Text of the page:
In August 2016, shortly before the end of rail traffic, the author obtained permission to visit Fawley and observe the single remaining shunt duty handled by one of two 0-6-0DH locomotives still on site.
In colour liveries, matching their names, Bluebird (HE8998/81) was the working engine, while Redwing (HE8999/81) was in the single-road shed, on standby. They were classic examples of the Hunslet rod-drive design of industrial diesel shunting locomotive for home and overseas, built from the 1970s until 1988 in four-, six- or eight-coupled versions, in 4ft 8½in, 3ft 6in, or metre gauges.
Fawley’s final pair were the 450hp model, powered by a 14-litre GM Detroit type 71N unit with a tractive effort of 40,000lb at starting, and 25,000lb at 4mph. After Esso’s mechanical workshop closed they reverted to Hunslet’s ownership upon overhaul in Leeds in 2007 and 2008, being leased to Esso thereafter.
When Fawley ceased product despatch by rail in 2013 the only remaining traffic was incoming crude from Holybourne, Hants, in the Carless oilfield. Three times a week, but latterly only twice, ten 70-ton-capacity oil tank wagons would arrive at Fawley, hauled by a Class 66 diesel, which then ran light back to Eastleigh, returning for the empties the next morning.
All Bluebird had to do was split the bogie tanker rakes of crude into two cuts of five and back each one into the parallel five-car unloading racks. Next day the empties were re-marshalled as a rake of 10 and propelled into the old SR station ready to be hauled back to Holybourne by a Class 66. This meant Esso’s loco was used for just two or three hours a day Monday-Thursday, the few rail operations staff being assigned other duties to make up their working week.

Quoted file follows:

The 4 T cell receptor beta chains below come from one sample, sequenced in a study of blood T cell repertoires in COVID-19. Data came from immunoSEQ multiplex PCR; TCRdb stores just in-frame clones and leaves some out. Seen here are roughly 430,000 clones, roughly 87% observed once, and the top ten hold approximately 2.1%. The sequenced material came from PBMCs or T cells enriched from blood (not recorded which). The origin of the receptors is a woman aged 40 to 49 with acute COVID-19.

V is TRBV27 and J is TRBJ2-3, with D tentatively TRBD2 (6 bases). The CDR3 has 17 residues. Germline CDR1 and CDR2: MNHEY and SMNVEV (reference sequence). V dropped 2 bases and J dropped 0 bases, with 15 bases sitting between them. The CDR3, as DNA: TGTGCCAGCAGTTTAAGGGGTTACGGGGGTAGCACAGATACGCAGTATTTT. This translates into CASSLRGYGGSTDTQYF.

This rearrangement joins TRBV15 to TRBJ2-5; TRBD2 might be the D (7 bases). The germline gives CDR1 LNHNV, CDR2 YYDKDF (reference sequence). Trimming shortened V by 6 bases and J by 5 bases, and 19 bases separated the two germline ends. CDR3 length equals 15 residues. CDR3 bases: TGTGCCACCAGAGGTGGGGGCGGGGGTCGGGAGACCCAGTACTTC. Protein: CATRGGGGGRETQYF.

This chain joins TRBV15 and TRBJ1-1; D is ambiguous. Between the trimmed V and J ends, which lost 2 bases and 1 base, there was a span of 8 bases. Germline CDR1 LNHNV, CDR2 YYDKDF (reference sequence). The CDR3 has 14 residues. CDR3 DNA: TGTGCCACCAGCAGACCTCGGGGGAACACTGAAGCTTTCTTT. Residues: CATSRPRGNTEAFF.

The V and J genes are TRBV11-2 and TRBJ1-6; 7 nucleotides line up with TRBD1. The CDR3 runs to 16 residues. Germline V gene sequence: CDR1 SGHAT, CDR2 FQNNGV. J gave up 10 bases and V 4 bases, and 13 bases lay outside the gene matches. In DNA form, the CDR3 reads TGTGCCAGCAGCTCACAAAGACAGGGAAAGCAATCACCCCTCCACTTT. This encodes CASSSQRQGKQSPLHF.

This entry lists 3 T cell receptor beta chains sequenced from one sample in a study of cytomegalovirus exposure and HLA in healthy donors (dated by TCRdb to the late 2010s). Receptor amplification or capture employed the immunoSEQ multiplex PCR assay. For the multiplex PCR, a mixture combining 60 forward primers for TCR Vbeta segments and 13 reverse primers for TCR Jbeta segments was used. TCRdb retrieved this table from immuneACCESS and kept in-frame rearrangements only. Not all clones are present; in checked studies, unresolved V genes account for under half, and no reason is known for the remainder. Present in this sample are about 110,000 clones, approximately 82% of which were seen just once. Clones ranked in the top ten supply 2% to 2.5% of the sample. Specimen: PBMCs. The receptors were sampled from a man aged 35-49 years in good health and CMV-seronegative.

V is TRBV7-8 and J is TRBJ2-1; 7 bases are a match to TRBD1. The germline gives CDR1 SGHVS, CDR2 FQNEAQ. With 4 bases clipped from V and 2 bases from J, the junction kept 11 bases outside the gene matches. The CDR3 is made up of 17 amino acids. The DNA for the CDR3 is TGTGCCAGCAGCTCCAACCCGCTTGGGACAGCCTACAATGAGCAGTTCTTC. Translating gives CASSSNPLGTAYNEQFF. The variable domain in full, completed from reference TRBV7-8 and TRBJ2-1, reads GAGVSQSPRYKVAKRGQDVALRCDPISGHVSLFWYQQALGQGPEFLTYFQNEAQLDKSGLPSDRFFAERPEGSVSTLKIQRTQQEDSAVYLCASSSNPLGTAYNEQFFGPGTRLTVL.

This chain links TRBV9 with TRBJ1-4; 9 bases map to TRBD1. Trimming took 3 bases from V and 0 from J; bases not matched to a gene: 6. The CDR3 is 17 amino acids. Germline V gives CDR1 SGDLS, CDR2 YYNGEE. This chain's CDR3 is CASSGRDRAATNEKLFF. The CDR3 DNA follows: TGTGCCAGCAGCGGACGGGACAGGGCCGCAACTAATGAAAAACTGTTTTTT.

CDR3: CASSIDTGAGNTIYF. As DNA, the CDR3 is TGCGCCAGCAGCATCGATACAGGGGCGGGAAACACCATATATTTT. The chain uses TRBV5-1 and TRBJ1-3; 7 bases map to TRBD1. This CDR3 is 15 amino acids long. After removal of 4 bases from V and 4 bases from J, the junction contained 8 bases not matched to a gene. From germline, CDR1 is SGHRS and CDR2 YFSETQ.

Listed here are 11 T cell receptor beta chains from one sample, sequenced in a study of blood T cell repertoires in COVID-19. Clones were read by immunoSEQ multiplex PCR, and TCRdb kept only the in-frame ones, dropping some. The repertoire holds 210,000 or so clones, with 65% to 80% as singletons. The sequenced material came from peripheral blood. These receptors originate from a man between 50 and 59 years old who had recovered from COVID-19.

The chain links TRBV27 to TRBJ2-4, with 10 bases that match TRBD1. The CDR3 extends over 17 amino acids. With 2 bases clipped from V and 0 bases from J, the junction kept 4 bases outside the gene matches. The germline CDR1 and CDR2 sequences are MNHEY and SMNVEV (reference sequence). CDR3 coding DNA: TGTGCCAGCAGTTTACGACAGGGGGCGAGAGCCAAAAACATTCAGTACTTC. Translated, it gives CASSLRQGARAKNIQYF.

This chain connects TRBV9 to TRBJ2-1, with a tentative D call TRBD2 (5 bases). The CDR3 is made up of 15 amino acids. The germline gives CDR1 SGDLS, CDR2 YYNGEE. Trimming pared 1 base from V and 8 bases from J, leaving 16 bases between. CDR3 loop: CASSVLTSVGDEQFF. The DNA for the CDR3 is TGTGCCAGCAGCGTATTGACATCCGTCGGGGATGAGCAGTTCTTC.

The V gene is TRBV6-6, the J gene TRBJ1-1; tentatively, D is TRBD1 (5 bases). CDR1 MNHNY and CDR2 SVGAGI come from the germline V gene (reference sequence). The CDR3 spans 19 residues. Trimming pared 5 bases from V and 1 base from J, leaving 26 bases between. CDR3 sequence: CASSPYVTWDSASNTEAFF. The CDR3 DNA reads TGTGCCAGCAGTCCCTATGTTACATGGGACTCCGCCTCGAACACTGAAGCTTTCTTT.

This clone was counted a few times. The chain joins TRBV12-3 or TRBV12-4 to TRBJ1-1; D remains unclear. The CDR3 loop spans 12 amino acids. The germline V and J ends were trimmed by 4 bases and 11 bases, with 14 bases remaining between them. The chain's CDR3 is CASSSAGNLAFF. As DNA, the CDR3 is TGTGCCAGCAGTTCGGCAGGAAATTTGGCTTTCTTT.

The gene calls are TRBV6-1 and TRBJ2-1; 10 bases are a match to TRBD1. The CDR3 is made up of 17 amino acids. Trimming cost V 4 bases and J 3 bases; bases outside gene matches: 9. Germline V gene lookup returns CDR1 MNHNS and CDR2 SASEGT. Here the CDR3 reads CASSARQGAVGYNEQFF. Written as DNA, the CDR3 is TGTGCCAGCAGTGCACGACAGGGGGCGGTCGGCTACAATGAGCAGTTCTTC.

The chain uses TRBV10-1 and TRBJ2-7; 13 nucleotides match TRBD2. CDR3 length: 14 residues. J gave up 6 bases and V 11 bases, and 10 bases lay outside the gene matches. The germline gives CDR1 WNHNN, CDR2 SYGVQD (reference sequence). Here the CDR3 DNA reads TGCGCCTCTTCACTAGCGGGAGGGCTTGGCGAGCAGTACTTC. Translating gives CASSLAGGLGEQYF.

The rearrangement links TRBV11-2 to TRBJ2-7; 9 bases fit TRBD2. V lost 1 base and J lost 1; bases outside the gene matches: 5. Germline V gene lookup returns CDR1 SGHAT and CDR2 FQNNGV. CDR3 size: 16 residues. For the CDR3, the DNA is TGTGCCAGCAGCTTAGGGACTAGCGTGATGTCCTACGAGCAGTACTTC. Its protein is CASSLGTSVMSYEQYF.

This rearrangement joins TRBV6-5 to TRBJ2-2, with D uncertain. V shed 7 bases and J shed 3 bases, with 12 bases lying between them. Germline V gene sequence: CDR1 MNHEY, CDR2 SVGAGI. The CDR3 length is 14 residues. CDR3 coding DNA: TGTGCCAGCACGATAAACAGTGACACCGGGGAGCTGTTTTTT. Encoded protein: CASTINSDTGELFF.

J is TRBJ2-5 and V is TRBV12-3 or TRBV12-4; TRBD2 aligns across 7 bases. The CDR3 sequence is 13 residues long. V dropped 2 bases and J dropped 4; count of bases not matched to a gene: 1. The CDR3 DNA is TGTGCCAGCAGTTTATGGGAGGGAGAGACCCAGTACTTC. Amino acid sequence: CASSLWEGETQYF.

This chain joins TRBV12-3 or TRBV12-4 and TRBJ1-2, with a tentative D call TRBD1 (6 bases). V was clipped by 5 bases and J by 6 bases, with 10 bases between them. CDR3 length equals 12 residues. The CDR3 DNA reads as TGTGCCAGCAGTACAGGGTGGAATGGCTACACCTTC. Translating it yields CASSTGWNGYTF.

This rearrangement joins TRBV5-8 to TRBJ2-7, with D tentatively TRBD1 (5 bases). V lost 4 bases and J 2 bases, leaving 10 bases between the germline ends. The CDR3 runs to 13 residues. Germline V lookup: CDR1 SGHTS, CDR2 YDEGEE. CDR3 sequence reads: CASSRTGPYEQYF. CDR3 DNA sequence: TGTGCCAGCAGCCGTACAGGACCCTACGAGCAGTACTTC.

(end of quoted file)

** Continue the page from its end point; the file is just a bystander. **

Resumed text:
Loco hire with staff, upkeep of the track and fixed oil installations for the sake of just 1,400 tons of oil a week had become a loss maker for Esso, which on August 4, 2016 announced they would stop accepting rail-borne crude from August 25.
The actual last delivery was on September 1, an event duly recorded by BBC TV for its South Today programme, which reported that Holybourne’s rail-borne input to Fawley formed less than 0.5% of the refinery’s workload and was therefore not viable, all crude intake and most product output now moving by ship or pipeline.
The last DB Cargo train at Fawley ran on September 5 when the empty bogie tankers were returned to Holybourne (RM October, p84), their further deployment uncertain at the time of writing. Esso’s lease on Bluebird and Redwing expired on October 31; their next move will be on low loaders back to the Hunslet Engine Co.
Other refineries, notably Immingham, still make substantial use of rail, but the southernmost limit of scheduled petroleum trains in the UK now seems to be Theale, near Reading, supplied from Milford Haven.
Military traffic continues to Marchwood Port, but prospects for the six miles on to Fawley now seem bleak, especially as a promising Metro Rail scheme, named the Waterside Railway, as far as Hythe (three miles south of Marchwood), was indefinitely shelved by Hampshire County Council in 2014 despite strong local support and a good commercial case put up by business interests.
In short, the council would subsidise either local buses or the railway, but not both. With their long record of service to the community dating back to the infamous nine-hour gap in the train timetable, the buses won the day.
Network Rail, however, continues to maintain the track to Fawley, pending a final decision over its future; an MPV rail cleaner was observed at Hythe in early October.
Meanwhile, legal discussions are taking place as to who owns which rails and the land they rest on within the secured Esso complex, whose high metal fencing and guarded gates have since 2000 totally enclosed the last three-quarters of a mile of the ex-SR Fawley branch with the station and its former public access road off Marsh Lane.
The vast weed-grown yard, 10 tracks wide in places, is home to long rows of redundant
four-wheel tanker wagons, mostly with Esso ownership plates on the solebar, and a surprise to the writer on his visit, five maroon-liveried Mk2 coaches bearing the old EWS Railway logo, their presence a conspicuous reminder of Railtrack’s property rights at Fawley. ■
■ The author would like to thank ExxonMobil for access to Fawley and the Esso archives. Also the Hunslet Engine Co Leeds, Steve Castle, Dave Blay, and members of the Bournemouth Railway Club for their valued input. Other sources: The Fawley Branch, JR Fairman, Oakwood Press 2001; Industrial Railway Record 195, 12/08; IRS Handbook 1981 (courtesy Dr AS Travis); rail journals & WTTs of the 1960s and a 1979 record of Esso Fawley’s locos & rolling stock on the website: paulbartlett.zenfolio.com/essofawley
Read more News and Features in the August issue of The RM – on sale August 2!